The Little Things Matter

The animal of your dreams is in your crosshairs. One press of the trigger and all your dreams will come true … as long as you took the time to make sure your equipment won’t fail.

Before heading into the field this rifle season, here are a few simple items to double-check on your firearm system to ensure downrange accuracy and consistency.

    Rifle Bore
    There are many trains of thought when it comes to cleaning the bore of your rifle. Removing fouling might cause a point-of-impact shift and alters the internal dimensions of the bore, but it needs to be done. That being said, I’ve been trained to keep cleaning simple by only removing carbon fouling from the barrel until the barrel begins to show a loss in accuracy. At that point, copper needs to be removed because of the bullets I shoot. This, of course, will vary depending upon the type of ammunition you’re shooting. Note, too, that carbon fouling and copper buildup generally require different solutions to remove.

    Rifle Chamber
    A cotton bore mop works great for regular chamber cleaning. Keeping your rifle chamber clean from foreign debris and dirt will help prevent bolt lock-up.

    Checklist
  • Double checking that your rifle doesn’t have any loose fasteners or cracks in the construction of the stock. It’s especially important to check the torque of your action screws.
  • Use a dollar bill to ensure that your barrel is free floated and no debris is lodged between it and the fore end.
  • Build up a cheek weld with tape and foam if necessary (or pursue an after-market stock) to ensure that you’re not “floating” on the cheek weld. Your eye should line up with the ocular axis of the scope without muscling your head into the correct position.
  • Make sure your rifle sling stud is properly attached to the stock. The last thing you want is to drop your rifle, causing damage due to a faulty sling stud.


Although aftermarket stocks are an option for most rifles, you can alter the stock with foam and tape to attain the perfect cheek weld.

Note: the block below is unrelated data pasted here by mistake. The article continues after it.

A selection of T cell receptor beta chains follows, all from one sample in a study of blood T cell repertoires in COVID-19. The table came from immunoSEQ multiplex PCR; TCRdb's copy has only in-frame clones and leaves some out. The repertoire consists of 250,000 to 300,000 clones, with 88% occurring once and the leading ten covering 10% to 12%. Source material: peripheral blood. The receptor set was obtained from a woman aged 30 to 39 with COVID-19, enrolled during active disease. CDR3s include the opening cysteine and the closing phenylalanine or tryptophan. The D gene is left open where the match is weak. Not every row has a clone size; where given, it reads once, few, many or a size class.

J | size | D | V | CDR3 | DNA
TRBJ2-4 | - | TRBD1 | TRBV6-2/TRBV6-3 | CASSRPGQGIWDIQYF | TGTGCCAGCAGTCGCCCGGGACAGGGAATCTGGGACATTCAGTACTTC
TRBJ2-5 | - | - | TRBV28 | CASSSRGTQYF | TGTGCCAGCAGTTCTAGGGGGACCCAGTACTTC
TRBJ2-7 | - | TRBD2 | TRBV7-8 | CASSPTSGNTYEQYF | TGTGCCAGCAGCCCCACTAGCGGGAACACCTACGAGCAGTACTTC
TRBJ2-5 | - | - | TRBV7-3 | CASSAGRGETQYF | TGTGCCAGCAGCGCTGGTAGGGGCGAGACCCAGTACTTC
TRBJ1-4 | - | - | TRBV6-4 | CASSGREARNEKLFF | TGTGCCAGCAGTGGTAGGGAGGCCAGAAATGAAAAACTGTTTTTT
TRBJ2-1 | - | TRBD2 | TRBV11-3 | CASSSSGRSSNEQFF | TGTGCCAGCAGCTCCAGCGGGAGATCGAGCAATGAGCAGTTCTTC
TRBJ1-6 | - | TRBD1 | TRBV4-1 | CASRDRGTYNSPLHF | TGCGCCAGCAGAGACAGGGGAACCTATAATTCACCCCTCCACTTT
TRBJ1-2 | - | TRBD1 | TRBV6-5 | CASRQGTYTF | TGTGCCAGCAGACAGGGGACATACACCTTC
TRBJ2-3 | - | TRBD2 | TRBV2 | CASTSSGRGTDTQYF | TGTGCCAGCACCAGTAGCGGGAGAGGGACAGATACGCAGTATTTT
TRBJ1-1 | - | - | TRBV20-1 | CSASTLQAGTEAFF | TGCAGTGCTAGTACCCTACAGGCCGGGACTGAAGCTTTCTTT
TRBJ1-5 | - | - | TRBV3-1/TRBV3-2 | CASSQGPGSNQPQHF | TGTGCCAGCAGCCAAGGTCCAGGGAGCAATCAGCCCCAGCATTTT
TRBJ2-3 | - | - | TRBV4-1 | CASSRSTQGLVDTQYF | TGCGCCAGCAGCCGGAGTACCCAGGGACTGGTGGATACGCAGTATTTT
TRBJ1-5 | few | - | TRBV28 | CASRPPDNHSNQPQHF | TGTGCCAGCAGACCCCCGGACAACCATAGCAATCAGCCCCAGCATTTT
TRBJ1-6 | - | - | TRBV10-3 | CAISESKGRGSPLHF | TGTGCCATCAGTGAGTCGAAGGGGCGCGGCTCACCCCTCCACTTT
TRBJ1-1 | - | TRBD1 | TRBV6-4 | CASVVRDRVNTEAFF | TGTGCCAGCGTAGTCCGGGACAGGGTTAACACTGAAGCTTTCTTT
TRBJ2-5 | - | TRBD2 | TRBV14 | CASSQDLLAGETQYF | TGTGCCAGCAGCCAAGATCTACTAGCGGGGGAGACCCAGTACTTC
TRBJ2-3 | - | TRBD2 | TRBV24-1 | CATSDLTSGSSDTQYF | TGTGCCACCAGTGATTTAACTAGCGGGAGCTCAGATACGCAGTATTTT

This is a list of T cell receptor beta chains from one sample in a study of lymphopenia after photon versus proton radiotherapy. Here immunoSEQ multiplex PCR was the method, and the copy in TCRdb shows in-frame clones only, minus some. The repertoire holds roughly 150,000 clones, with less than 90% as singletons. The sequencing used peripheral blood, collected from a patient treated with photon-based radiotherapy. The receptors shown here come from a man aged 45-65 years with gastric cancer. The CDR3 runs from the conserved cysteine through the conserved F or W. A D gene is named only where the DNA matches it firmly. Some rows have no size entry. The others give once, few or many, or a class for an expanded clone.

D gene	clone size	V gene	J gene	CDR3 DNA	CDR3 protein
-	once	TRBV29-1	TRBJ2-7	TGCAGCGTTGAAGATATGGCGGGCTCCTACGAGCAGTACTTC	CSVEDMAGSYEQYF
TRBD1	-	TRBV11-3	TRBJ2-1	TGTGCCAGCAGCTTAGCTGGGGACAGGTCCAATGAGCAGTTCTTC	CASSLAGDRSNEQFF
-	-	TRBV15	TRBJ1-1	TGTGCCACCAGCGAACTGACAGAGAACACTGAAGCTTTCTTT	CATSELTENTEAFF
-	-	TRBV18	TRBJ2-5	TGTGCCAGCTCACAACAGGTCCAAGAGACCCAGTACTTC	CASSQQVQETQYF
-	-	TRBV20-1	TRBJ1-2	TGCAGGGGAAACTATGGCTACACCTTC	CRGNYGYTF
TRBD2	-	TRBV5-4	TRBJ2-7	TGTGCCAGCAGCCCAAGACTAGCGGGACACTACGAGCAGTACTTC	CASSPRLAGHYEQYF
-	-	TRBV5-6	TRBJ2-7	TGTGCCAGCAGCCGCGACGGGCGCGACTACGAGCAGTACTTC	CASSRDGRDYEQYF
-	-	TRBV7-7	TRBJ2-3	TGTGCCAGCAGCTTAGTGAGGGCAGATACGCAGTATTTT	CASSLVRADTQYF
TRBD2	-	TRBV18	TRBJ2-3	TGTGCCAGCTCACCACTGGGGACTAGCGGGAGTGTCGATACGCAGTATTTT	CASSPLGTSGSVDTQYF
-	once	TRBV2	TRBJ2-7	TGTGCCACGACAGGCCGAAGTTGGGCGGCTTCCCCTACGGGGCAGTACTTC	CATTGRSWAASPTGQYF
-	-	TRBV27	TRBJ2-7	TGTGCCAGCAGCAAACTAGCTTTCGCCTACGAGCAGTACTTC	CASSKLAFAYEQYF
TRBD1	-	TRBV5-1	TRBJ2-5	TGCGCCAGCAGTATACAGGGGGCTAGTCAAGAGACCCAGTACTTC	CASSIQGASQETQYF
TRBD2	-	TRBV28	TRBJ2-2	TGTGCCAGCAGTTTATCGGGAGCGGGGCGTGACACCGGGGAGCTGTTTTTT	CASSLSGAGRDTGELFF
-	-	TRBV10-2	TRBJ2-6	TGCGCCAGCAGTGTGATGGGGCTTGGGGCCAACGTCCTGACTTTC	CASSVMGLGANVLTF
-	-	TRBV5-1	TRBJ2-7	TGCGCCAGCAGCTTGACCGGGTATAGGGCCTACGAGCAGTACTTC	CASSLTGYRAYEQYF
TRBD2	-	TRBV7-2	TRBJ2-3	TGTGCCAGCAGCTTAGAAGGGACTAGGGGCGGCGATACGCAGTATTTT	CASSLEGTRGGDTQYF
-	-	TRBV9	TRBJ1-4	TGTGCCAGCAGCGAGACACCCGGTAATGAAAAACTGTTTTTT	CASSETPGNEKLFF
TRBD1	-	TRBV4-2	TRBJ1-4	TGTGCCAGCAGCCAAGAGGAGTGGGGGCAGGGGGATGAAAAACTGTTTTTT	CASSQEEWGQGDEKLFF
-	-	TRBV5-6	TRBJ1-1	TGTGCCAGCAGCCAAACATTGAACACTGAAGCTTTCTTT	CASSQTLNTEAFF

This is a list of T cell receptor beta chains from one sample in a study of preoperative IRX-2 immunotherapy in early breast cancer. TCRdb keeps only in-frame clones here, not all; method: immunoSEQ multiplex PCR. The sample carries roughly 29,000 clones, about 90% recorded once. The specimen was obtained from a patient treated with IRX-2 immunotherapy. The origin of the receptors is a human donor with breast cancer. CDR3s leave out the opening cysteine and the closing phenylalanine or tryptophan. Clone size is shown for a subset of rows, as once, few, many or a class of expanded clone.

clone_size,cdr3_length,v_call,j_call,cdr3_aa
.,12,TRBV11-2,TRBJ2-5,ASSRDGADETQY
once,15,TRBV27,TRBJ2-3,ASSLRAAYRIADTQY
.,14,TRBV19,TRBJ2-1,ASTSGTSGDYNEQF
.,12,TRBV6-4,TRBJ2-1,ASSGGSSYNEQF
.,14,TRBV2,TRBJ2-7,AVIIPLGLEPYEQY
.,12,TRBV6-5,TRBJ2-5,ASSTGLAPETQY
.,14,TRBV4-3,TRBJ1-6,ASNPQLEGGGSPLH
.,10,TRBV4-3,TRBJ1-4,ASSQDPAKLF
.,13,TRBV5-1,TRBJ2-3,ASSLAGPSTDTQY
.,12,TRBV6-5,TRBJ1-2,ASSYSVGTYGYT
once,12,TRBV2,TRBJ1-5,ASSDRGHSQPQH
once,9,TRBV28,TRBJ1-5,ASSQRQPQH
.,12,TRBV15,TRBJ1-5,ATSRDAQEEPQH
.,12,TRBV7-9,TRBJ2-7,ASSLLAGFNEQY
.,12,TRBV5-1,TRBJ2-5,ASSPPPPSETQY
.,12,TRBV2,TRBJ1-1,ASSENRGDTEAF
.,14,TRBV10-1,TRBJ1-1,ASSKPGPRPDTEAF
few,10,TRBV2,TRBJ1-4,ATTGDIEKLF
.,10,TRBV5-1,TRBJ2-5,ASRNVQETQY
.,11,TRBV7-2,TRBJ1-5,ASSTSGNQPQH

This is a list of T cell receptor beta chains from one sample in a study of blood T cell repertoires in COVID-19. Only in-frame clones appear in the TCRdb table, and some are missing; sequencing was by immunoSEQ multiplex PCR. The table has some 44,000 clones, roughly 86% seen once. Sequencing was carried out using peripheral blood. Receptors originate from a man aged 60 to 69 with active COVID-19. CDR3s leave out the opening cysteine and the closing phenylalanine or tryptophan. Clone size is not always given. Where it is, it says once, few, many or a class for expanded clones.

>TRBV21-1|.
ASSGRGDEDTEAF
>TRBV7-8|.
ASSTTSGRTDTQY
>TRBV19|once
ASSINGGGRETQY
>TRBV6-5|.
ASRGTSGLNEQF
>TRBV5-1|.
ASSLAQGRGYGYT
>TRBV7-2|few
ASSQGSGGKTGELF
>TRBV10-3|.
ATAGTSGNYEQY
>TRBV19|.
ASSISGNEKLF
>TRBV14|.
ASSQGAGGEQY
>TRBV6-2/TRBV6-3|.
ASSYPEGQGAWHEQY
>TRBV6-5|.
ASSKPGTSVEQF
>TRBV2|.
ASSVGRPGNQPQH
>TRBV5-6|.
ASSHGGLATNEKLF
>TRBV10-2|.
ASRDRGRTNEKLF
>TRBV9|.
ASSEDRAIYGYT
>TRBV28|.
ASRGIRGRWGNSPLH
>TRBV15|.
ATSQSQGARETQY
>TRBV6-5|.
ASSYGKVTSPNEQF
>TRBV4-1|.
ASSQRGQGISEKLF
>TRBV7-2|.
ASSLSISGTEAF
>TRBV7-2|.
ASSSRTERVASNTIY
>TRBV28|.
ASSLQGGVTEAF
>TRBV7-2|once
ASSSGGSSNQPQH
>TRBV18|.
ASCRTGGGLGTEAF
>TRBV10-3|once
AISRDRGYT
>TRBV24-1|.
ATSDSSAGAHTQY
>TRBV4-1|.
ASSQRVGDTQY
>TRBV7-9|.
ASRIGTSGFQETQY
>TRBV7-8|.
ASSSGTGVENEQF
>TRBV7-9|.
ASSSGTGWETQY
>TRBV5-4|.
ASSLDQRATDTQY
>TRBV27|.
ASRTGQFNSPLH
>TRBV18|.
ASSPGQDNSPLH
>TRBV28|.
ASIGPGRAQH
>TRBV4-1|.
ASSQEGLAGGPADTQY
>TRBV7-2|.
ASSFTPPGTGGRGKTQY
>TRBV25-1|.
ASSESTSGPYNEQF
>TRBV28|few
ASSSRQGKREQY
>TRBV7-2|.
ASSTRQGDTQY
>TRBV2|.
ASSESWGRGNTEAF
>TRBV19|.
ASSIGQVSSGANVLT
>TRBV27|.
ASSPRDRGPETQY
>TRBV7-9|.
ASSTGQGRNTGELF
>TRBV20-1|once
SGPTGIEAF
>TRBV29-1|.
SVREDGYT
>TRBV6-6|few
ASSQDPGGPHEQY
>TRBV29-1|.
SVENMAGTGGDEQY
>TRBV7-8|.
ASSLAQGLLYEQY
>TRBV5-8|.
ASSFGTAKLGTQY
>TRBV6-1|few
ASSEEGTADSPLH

Scope
  • Double-check that the scope's eye relief is correct for the intended shooter.
  • Make sure all scope rings and bases are tight and have correct torque specs applied.
  • The turrets on the scope elevation and windage should easily adjust and track correctly during sight-in.


Always use a torque wrench to tighten and check the screws on the scope's rings and bases.

    External Ballistics
  • Zero your rifle on the optimum max point blank distance (maximum distance you can terminally engage your target without adjusting your hold or turret) for your caliber/bullet combination based on the size of game animal you’re hunting.
  • Secure a drop chart to the stock of your rifle for quick in-field reference.

    In The Field
  • A supportive gun case is a must for transit of your rifle. This holds especially true when transporting your rifle to and from hunting areas on bumpy roads.
  • JB Weld is great to bring along in the event that your rifle sling stud comes loose.
  • Torque wrenches for your action or scope rings/bases. Wheeler makes a great set for about $45.
  • Compact cleaning rod and cotton patches to remove moisture from the barrel.
  • Bring along your manufacture recommendations for torque specs on action screws, scope rings and bases.


You can get a ballistic chart nearly anywhere for your caliber, from ammo boxes to smartrphone apps. Tape the chart to your stock for quick reference.

Good hunting to you all … and shoot straight.

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